I think comparing a .wav with a 64K mp3 would be the next clear step to confirm that a well accepted sonic difference is easily detectable and at what level. My guess is that the difference will be on the order of 20 dB below program level with a really annoying sounding "residue". And perhaps see what you get with a small eq dialed in. We know that a 1/2 dB shift in a fairly broad band will produce a subtle but significant difference in the sound. I'm not sure how the difference would show up in this test.
  8. hamildad's Avatar
    Thanks for this, although you might be taking all the fun out of arguing on message boards ;)



    this was a valid methodology and you explained strengths and weaknesses in your chain all through the process.



    if any one asks about wav vs. FLAC, I'll now point them to your thread.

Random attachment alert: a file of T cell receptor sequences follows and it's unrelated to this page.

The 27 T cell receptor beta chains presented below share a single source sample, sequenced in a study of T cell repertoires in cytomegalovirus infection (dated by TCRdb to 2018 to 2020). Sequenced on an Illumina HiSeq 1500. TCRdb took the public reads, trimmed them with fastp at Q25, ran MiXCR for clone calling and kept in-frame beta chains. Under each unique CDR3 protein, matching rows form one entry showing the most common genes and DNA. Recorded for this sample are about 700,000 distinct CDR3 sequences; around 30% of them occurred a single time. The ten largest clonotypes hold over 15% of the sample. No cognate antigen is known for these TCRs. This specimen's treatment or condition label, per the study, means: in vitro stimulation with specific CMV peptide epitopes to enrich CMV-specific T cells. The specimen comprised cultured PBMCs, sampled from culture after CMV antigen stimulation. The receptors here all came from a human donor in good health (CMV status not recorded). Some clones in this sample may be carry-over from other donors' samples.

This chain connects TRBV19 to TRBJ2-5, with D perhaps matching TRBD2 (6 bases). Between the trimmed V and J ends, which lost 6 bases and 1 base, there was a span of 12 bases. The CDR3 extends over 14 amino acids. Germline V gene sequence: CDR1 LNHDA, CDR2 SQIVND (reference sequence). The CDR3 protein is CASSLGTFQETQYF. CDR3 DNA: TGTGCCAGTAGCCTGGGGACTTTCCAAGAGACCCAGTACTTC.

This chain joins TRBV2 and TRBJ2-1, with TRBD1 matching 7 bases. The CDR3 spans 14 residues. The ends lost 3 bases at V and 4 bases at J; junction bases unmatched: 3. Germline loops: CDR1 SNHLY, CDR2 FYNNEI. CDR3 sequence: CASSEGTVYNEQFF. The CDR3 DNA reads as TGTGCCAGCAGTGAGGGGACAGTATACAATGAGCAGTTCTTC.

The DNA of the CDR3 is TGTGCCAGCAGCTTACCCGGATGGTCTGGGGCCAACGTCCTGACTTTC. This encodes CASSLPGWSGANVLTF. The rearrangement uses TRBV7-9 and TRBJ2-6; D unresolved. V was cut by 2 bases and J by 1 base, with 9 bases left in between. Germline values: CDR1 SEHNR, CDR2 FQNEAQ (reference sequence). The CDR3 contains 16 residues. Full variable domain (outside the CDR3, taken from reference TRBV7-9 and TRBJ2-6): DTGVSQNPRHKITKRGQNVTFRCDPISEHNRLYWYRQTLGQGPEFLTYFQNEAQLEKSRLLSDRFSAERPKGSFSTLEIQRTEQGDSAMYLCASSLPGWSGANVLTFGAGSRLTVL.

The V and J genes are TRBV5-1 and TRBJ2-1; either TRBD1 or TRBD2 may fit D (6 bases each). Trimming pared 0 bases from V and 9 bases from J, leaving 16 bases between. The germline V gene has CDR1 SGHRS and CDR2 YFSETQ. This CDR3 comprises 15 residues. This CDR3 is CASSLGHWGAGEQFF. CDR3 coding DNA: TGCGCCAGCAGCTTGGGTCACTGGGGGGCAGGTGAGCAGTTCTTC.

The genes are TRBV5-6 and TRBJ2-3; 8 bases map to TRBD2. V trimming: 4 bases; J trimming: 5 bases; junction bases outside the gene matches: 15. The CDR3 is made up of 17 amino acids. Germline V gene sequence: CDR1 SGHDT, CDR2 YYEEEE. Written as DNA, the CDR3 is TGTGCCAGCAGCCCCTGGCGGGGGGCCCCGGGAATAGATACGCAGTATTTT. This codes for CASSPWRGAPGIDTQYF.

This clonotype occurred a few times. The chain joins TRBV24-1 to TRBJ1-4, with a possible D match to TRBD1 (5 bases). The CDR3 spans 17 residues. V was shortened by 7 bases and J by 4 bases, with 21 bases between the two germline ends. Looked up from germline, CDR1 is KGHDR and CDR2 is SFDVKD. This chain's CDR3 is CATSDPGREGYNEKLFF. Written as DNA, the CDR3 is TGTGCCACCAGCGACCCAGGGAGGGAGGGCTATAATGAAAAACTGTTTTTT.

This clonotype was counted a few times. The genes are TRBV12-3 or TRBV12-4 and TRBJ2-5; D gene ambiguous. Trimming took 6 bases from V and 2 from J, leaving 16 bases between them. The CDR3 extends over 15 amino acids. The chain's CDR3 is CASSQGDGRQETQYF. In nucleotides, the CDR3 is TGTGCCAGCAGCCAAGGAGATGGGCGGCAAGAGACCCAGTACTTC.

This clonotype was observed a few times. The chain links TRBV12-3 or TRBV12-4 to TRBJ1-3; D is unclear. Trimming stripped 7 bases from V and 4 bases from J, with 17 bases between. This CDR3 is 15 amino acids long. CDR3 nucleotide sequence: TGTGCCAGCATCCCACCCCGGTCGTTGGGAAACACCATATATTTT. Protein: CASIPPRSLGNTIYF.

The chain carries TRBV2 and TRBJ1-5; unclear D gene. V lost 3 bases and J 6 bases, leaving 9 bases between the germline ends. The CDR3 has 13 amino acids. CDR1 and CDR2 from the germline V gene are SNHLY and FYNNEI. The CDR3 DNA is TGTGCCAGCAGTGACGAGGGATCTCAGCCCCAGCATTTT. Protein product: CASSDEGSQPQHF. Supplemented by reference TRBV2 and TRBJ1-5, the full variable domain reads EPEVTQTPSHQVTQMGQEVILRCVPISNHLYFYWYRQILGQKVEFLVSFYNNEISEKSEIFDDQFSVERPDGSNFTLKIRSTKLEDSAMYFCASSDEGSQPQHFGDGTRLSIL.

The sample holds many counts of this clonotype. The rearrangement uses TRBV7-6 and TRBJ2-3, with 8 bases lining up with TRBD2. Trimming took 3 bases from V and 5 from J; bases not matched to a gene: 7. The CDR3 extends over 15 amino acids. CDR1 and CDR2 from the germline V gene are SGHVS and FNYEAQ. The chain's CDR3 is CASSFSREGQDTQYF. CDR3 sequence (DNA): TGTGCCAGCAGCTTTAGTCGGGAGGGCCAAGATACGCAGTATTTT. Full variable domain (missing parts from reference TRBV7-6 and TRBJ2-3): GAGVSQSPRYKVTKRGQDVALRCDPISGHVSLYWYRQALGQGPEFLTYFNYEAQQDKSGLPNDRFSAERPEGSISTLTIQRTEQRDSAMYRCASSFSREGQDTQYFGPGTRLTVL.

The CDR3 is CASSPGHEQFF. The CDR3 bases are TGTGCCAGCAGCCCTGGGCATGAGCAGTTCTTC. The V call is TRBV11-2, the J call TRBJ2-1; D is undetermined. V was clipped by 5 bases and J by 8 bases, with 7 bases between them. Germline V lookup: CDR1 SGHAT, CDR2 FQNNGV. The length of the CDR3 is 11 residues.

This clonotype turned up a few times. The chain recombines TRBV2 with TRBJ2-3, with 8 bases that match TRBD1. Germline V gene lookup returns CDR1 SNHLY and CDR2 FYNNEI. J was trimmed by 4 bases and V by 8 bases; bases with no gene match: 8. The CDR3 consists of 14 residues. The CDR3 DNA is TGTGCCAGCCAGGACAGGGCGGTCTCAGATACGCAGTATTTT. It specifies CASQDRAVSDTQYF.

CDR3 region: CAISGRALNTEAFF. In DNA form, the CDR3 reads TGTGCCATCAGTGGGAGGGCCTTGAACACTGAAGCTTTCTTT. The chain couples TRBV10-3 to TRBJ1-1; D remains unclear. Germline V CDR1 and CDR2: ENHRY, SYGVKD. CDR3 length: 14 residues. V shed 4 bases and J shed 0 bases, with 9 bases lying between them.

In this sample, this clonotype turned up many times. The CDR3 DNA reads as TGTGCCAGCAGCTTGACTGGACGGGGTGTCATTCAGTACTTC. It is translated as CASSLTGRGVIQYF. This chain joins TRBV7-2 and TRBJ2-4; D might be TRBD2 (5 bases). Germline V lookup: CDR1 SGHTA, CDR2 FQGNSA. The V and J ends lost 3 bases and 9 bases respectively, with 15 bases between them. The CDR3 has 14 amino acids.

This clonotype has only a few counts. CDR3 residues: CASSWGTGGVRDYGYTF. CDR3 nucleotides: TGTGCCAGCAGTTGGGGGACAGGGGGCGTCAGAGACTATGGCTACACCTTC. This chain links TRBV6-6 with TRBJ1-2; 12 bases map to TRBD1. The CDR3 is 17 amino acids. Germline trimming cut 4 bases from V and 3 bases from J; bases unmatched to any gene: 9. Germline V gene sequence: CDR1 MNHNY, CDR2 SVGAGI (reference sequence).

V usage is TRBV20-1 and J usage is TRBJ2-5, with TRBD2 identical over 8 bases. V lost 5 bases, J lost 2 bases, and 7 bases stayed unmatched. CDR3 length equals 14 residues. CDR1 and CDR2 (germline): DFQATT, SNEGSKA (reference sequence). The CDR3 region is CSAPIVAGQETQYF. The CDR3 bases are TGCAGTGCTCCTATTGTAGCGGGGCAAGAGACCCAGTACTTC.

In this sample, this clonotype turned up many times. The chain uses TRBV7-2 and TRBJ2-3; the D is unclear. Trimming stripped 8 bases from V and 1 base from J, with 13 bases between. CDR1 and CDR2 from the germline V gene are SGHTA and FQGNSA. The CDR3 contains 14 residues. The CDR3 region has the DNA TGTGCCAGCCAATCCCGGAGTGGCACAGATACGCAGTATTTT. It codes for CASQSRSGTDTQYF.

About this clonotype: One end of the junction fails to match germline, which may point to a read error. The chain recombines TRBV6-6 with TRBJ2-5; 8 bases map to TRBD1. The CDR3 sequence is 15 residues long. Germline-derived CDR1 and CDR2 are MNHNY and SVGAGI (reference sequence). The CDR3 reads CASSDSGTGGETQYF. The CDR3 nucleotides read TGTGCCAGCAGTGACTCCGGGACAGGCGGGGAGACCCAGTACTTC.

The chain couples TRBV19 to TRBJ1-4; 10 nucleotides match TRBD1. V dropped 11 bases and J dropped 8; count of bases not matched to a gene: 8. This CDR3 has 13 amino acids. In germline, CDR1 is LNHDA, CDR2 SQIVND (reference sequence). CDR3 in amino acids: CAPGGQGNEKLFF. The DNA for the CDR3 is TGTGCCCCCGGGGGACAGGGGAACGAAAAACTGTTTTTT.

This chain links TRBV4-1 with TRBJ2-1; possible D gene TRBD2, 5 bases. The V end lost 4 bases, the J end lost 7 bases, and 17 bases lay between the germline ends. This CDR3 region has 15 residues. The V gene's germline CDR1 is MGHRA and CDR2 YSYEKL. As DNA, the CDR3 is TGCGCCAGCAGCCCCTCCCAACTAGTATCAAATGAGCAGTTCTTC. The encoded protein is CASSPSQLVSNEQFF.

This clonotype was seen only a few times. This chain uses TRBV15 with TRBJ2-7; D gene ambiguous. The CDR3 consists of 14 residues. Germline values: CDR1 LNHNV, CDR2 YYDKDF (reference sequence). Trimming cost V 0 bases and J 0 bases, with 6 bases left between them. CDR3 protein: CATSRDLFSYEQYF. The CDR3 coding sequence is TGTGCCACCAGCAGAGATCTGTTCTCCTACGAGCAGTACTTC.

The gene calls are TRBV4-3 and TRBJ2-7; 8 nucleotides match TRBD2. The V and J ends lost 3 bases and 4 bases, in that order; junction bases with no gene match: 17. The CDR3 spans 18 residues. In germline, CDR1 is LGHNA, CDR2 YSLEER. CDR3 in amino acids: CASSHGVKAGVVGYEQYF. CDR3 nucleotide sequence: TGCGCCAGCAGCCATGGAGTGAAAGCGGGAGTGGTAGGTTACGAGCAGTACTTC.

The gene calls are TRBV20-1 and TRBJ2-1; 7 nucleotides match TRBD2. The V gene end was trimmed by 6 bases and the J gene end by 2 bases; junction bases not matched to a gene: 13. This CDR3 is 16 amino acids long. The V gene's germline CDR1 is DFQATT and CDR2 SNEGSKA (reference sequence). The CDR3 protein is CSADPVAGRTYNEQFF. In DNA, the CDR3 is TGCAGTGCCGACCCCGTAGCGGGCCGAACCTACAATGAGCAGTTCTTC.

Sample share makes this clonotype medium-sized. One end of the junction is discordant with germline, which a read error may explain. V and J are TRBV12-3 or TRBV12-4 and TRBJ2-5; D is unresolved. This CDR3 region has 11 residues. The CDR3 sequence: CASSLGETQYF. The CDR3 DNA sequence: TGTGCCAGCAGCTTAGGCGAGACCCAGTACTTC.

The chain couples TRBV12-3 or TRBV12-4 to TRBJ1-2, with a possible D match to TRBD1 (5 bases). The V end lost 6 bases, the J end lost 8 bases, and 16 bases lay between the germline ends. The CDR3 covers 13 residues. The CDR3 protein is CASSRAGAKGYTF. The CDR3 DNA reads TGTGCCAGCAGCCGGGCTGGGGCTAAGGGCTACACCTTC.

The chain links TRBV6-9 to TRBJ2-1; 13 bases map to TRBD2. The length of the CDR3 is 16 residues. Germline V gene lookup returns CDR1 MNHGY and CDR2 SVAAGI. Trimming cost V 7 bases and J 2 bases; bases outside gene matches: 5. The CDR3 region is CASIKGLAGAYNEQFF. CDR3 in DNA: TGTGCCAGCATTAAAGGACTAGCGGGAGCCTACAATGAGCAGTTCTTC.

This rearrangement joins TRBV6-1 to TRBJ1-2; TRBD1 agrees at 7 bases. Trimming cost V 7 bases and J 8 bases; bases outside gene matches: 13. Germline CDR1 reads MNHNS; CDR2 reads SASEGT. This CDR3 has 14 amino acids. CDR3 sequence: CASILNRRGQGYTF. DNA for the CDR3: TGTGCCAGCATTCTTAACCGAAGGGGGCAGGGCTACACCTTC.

well done and thanks for doing what loads of us have wanted to do but never been able to.
  9. Julf's Avatar
    very thorough and rational study. Beats the hundreds and hundreds of messages with wild speculation.
  10. losingmyreligion's Avatar
    "The next step is to try to validate that the tool will show an audible difference of the sort we are interested in. Its pretty important to verify that it does detect significant differences. Sometimes the simple difference will not be sensitive to something we may hear."



    Agreed.



    How audible do you think that the small signal differences (that comprise the reported differences) between players, cables, etc. are, relative to using something like Audio Diffmaker as a test apparatus?



    I'll reach out to you offline if you don't mind, I have some questions about possibly testing using my LIO-8.



    clay
  11. mitchco's Avatar
    I think comparing a .wav with a 64K mp3 would be the next clear step to confirm that a well accepted sonic difference is easily detectable and at what level. My guess is that the difference will be on the order of 20 dB below program level with a really annoying sounding "residue".